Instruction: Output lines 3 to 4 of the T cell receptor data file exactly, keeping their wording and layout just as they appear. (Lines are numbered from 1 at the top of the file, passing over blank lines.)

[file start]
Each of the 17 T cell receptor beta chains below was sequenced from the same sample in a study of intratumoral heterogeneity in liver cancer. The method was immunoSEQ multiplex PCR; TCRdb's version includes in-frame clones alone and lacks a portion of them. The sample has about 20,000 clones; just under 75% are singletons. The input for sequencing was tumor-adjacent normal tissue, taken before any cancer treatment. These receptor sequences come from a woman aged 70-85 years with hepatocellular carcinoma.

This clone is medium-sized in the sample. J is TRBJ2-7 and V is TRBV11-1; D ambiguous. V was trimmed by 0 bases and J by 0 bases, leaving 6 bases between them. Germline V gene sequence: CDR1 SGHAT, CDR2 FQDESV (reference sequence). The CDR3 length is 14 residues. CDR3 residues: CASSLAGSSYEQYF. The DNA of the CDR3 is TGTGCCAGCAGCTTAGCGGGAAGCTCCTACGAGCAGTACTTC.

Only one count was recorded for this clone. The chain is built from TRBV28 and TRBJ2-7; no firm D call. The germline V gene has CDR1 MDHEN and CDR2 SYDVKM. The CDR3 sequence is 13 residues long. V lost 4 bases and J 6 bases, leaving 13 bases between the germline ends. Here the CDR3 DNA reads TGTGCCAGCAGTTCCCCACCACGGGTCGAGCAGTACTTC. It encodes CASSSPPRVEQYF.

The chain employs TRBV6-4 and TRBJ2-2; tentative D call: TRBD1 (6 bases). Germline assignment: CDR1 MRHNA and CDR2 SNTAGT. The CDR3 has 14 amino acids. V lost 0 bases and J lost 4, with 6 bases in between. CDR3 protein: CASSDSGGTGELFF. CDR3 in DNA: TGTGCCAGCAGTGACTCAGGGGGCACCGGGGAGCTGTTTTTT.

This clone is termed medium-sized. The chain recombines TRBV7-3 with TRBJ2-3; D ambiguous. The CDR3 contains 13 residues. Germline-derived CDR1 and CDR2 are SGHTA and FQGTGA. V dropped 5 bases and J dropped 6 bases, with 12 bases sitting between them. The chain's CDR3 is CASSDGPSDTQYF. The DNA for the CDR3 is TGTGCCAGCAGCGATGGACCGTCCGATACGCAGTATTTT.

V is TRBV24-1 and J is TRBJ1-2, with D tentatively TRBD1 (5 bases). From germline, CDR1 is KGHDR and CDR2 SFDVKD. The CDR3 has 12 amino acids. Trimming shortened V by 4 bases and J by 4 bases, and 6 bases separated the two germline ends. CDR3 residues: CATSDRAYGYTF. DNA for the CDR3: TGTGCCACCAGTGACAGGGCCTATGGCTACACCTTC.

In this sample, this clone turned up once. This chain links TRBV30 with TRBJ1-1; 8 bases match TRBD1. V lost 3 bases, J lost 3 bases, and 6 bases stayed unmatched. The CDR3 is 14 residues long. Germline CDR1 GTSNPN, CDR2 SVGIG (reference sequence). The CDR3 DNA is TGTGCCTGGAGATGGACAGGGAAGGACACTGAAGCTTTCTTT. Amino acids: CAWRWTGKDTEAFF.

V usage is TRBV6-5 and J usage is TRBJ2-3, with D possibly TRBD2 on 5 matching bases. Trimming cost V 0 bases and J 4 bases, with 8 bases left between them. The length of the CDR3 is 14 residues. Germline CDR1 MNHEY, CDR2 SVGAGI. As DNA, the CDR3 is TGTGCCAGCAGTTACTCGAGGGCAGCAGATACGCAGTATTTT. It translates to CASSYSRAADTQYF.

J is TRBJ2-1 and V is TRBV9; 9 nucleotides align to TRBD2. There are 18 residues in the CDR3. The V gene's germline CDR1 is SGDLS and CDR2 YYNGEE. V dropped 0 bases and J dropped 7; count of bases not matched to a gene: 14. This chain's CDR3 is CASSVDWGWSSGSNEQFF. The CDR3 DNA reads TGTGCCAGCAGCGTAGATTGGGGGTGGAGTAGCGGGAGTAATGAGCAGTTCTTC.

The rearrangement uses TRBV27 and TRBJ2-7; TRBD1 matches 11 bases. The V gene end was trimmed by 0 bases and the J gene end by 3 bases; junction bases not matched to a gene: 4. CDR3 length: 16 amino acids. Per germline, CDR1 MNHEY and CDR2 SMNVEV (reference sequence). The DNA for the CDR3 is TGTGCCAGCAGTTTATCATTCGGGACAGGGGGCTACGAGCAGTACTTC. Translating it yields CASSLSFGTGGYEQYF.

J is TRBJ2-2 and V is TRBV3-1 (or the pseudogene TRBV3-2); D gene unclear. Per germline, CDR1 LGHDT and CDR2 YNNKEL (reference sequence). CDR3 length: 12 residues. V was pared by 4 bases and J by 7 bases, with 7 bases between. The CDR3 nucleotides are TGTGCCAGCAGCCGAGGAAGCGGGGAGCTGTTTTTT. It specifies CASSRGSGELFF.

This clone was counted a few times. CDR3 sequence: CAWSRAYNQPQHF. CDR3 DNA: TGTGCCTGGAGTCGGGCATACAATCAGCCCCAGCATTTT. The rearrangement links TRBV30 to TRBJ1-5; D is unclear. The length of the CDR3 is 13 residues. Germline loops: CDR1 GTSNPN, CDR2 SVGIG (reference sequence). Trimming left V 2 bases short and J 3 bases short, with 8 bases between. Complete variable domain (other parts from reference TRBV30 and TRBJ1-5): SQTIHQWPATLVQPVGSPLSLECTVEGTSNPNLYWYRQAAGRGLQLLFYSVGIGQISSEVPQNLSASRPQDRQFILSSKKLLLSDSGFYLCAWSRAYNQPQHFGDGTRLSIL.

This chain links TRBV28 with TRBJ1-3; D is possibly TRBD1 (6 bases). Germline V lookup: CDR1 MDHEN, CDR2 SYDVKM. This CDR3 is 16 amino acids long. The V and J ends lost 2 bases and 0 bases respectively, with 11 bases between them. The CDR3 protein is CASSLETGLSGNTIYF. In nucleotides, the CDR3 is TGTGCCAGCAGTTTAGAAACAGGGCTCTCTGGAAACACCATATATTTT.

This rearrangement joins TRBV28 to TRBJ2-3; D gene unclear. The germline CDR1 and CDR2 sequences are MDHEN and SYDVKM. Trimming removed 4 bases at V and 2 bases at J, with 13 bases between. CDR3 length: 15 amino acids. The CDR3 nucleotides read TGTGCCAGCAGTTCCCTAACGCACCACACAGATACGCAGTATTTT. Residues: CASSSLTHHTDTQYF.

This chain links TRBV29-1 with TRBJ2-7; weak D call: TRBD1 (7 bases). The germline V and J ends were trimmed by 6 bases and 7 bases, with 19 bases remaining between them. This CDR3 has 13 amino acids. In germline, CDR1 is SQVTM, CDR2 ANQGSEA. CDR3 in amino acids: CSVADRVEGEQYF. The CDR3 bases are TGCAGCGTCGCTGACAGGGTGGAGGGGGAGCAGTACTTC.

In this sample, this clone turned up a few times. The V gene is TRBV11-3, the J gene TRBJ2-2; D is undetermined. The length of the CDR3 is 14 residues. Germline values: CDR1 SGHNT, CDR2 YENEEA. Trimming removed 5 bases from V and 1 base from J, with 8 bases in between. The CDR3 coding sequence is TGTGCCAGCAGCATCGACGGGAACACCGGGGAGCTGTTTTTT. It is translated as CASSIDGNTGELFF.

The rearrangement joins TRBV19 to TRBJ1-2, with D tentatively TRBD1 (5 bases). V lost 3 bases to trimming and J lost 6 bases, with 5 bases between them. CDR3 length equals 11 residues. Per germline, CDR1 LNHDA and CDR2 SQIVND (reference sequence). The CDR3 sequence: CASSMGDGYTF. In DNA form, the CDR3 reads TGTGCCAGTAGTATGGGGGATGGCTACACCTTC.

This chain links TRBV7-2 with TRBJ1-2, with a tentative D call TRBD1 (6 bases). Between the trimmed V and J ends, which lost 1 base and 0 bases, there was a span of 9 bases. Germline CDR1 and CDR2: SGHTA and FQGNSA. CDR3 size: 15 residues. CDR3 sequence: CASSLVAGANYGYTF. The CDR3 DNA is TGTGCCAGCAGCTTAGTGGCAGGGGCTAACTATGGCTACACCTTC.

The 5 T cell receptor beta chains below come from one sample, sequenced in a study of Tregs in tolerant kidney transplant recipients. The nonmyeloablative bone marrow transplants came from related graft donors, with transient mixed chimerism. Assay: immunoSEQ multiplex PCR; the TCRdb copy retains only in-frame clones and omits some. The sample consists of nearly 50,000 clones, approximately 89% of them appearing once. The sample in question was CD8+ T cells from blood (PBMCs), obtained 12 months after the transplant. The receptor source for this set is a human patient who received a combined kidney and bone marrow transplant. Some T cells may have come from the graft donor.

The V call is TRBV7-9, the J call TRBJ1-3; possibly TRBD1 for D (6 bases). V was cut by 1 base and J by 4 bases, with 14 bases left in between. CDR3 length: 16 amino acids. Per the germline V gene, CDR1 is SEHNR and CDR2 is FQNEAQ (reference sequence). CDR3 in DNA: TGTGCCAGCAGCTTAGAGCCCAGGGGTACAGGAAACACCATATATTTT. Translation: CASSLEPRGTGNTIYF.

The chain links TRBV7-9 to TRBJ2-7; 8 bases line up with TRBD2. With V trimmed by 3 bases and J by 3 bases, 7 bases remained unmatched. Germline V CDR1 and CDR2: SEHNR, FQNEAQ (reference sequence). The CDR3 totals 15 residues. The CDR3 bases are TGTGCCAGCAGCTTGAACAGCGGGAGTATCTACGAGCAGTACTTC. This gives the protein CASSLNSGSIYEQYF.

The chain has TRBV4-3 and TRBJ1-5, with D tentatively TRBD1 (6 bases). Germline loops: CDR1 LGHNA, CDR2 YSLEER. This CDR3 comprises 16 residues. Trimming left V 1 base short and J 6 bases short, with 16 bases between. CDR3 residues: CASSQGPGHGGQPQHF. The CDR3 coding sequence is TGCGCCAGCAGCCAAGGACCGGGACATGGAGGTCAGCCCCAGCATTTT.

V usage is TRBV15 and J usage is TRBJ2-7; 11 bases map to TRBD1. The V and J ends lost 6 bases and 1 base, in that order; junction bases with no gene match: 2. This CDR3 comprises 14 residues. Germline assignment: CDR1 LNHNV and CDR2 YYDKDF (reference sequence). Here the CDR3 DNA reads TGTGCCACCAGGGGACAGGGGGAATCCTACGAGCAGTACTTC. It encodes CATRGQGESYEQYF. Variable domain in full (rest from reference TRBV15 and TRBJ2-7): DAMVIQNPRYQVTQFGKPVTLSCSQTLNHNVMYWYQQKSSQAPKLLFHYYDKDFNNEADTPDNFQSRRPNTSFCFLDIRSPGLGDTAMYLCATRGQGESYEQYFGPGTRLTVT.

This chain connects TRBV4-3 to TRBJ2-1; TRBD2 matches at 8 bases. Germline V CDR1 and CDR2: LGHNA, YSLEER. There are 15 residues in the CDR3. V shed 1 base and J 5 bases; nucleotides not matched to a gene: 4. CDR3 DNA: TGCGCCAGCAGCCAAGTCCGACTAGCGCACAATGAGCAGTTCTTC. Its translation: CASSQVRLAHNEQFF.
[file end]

Only one count was recorded for this clone. The chain is built from TRBV28 and TRBJ2-7; no firm D call. The germline V gene has CDR1 MDHEN and CDR2 SYDVKM. The CDR3 sequence is 13 residues long. V lost 4 bases and J 6 bases, leaving 13 bases between the germline ends. Here the CDR3 DNA reads TGTGCCAGCAGTTCCCCACCACGGGTCGAGCAGTACTTC. It encodes CASSSPPRVEQYF.

The chain employs TRBV6-4 and TRBJ2-2; tentative D call: TRBD1 (6 bases). Germline assignment: CDR1 MRHNA and CDR2 SNTAGT. The CDR3 has 14 amino acids. V lost 0 bases and J lost 4, with 6 bases in between. CDR3 protein: CASSDSGGTGELFF. CDR3 in DNA: TGTGCCAGCAGTGACTCAGGGGGCACCGGGGAGCTGTTTTTT.